The winter heat wave is becoming a part of the season as just as much as turkey and candy canes, especially for those living in our part of the world, Southern California. Even if November and December have you inside on the trainer, the early January and February days may have you pushing aside the arm warmers and gillet for the lightweight climbing gear. In that role, Castelli has updated their Climbers Jersey with the version 2.0. The new design brings the weight down to 83 grams. That’s a deck a playing cards for reference. Though the search for shedding grams has waned in the recent years of ultra-light everything, the lightness is welcomed when the temps get to egg-frying.
I had an opportunity to enjoy the last Italian heatwave of the season and did so in splendor, pairing the Climber Jersey 2.0 with a set of Castelli’s Inferno bibs, a similarly lightweight, race-cut bib. After a 4 hours of white stone gravel riding on 25 mm tires through old Roman roads, lesser bibs would be chaffing, bunching and holding heat against the skin, but the Castelli kit was weightless, the collar-less jersey an especially appreciated addition.
“When wearing Castelli, you become the Italian car- Hopefully more like Lamborghini and less like Fiat.”
The kit was highly appropriate for early October conditions in Italy. Just coming off a record-breaking summer, the dryness was noticeable and the Tuscan sun reminiscent of California. That is where the similarities end. For the uninitiated, all roads in Tuscany, a northern region of Italy, home to the L’Eroica vintage bike race, are of two types – uphill or downhill. For those that have driven this area and only remember flat, wide open valleys between medieval hill-top towns, I assure you that, by bike, the ups and downs far outweigh the flats. In this setting, the kit was at home.
Italy holds a special place in Castelli’s history, the roots of the brand trace back to Italian tailor Vittore Gianni in 1876. Gianni made his first cycling clothing in the 1910s for the five-time Giro champion Alfredo Binda. Throughout the 20th century, the Castelli brand would go on to decorate the backs of high profile cyclists including Gino Bartali and Fausto Coppi, and eventually becoming the official jersey supplier of the Giro d’Italia; Castelli’s Italian history is significant. In another homage to Italian racing history, the “Rosso Corsa” moniker of Castelli is a shout out to the red international motor racing color of cars entered by teams from Italy. When wearing Castelli, you become the Italian car- Hopefully more Lamborghini and less Fiat.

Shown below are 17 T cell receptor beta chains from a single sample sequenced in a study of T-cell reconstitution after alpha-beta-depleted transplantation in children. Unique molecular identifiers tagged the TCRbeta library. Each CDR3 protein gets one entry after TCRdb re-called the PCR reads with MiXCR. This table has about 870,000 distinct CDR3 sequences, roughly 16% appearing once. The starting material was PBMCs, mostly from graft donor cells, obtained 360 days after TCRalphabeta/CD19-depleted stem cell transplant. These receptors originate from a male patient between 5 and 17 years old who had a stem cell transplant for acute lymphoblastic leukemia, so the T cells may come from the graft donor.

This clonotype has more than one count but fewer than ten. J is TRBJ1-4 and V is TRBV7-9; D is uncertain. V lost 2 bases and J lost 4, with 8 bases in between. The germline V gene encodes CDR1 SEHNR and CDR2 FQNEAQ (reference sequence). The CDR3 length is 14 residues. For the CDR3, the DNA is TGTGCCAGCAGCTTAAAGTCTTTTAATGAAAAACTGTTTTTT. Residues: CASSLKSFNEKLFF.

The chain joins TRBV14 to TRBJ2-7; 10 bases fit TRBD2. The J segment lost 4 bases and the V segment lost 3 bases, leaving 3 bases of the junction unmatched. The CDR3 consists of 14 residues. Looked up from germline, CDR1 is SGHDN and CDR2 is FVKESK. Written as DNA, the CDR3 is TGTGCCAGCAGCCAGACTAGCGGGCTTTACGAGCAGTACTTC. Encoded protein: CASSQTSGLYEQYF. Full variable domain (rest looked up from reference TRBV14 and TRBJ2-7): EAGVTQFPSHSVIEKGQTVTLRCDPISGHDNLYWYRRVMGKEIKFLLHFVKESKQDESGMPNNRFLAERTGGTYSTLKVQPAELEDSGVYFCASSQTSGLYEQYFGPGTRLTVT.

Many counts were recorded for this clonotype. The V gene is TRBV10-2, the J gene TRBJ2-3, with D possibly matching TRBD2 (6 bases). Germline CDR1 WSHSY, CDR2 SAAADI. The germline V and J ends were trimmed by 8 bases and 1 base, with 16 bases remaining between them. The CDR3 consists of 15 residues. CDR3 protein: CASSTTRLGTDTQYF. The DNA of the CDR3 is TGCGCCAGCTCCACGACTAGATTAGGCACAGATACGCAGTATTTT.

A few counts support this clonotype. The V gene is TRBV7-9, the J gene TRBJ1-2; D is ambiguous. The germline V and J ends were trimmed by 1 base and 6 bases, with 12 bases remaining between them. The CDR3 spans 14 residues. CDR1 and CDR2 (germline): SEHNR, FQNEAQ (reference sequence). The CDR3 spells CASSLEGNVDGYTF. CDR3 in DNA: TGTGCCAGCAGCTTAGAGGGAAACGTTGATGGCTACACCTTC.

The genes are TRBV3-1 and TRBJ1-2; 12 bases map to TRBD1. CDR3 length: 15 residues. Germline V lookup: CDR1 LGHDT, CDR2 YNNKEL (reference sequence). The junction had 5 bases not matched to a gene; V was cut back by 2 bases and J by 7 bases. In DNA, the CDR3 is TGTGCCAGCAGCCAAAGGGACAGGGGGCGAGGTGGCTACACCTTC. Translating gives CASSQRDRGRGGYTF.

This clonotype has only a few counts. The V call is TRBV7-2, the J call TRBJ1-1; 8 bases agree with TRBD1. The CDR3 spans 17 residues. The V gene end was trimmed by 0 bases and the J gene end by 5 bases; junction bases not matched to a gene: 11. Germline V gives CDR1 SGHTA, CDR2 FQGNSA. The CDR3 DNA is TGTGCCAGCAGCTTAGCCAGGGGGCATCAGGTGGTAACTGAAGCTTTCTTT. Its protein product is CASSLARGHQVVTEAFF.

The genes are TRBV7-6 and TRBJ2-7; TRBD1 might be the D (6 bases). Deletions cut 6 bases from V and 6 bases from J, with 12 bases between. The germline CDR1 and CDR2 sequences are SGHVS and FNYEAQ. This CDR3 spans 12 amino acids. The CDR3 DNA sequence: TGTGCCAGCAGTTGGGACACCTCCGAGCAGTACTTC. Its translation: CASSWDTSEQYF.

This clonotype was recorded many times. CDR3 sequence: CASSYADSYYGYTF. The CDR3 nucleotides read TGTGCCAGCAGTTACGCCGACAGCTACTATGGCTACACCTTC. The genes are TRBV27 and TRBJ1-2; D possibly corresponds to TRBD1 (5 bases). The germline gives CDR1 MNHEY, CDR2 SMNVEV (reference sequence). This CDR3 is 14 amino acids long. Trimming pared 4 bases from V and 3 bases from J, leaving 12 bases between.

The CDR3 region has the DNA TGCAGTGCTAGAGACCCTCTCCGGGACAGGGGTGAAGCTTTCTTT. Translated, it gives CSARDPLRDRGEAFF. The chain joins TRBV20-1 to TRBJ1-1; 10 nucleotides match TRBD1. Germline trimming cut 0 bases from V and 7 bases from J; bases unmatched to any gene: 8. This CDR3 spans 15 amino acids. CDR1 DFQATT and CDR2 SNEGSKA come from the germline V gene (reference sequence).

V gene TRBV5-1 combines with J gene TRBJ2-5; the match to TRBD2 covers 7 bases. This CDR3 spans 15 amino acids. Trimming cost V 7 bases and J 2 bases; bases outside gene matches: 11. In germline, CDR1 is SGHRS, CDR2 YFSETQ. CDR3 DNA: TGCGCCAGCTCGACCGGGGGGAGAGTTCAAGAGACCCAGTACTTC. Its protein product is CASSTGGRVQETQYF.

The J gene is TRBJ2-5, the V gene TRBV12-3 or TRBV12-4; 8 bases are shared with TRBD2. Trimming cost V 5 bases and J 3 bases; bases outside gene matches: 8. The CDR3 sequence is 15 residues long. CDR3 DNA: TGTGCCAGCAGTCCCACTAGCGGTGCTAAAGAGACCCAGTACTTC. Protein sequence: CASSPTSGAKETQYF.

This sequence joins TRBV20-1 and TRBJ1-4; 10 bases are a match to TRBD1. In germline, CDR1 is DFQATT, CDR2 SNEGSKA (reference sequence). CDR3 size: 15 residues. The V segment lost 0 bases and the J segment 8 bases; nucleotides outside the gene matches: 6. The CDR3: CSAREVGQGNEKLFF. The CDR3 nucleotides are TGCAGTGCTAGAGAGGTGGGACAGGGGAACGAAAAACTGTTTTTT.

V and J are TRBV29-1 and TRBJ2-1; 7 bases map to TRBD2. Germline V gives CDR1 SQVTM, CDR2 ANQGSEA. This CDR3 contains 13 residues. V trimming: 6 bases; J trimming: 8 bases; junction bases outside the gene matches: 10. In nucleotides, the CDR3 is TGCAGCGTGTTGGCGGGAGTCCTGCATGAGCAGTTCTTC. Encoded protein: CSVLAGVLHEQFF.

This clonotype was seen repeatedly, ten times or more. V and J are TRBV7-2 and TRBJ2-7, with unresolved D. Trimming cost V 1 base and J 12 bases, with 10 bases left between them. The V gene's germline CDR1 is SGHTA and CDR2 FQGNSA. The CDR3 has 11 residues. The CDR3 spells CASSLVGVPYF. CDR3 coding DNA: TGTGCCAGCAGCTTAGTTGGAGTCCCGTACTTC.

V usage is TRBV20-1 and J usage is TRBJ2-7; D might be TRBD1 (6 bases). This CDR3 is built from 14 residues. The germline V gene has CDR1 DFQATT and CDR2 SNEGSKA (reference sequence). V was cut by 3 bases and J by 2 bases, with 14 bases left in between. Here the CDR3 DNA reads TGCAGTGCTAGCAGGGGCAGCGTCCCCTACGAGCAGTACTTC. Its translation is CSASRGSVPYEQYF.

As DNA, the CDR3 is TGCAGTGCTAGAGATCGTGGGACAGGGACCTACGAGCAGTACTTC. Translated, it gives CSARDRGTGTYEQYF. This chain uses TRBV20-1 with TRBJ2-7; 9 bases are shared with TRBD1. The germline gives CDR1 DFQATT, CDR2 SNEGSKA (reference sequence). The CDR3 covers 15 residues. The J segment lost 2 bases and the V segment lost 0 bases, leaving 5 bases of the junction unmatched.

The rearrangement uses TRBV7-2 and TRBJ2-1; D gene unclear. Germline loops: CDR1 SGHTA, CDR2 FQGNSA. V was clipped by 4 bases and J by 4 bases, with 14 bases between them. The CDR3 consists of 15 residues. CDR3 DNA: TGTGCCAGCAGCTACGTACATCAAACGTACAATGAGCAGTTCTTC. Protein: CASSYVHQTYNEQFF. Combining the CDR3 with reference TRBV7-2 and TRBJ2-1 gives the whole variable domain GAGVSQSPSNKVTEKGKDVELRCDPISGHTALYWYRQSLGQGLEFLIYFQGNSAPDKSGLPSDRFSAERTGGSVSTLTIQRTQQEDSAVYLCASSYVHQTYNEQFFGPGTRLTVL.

Sizing and Footnotes
Both the Climbers Jersey 2.0 and the Inferno bib are race-cut, and Castelli is the most racey of race cuts. At 6’2, 155 pounds, my fit deviates from the typical Euro-pro. I found that extra large bibs and a large sized jersey worked well. Even arms over head (in victory salute, obviously) kept the section between bib and jersey covered. When leaned over in a tuck, the front section was taught and without excess material. The bibs feature resilient leg grippers that kept in place throughout the ride, leaving a crisp tan-line, just the kind we like around here. Speaking of tans, it is recommend you wear sunblock before you wear this kit. The material is quite thin. I didn’t, and didn’t notice any sunburn, but fairer skin tones may do well to heed this recommendation that comes from Castelli, especially on those blistering summer days, when the winter heat wave has been replaced with the summer heat wave. Are you sensing a theme? Time to stock up on the ‘summer’ gear. ($129/jersey, $229/bibs)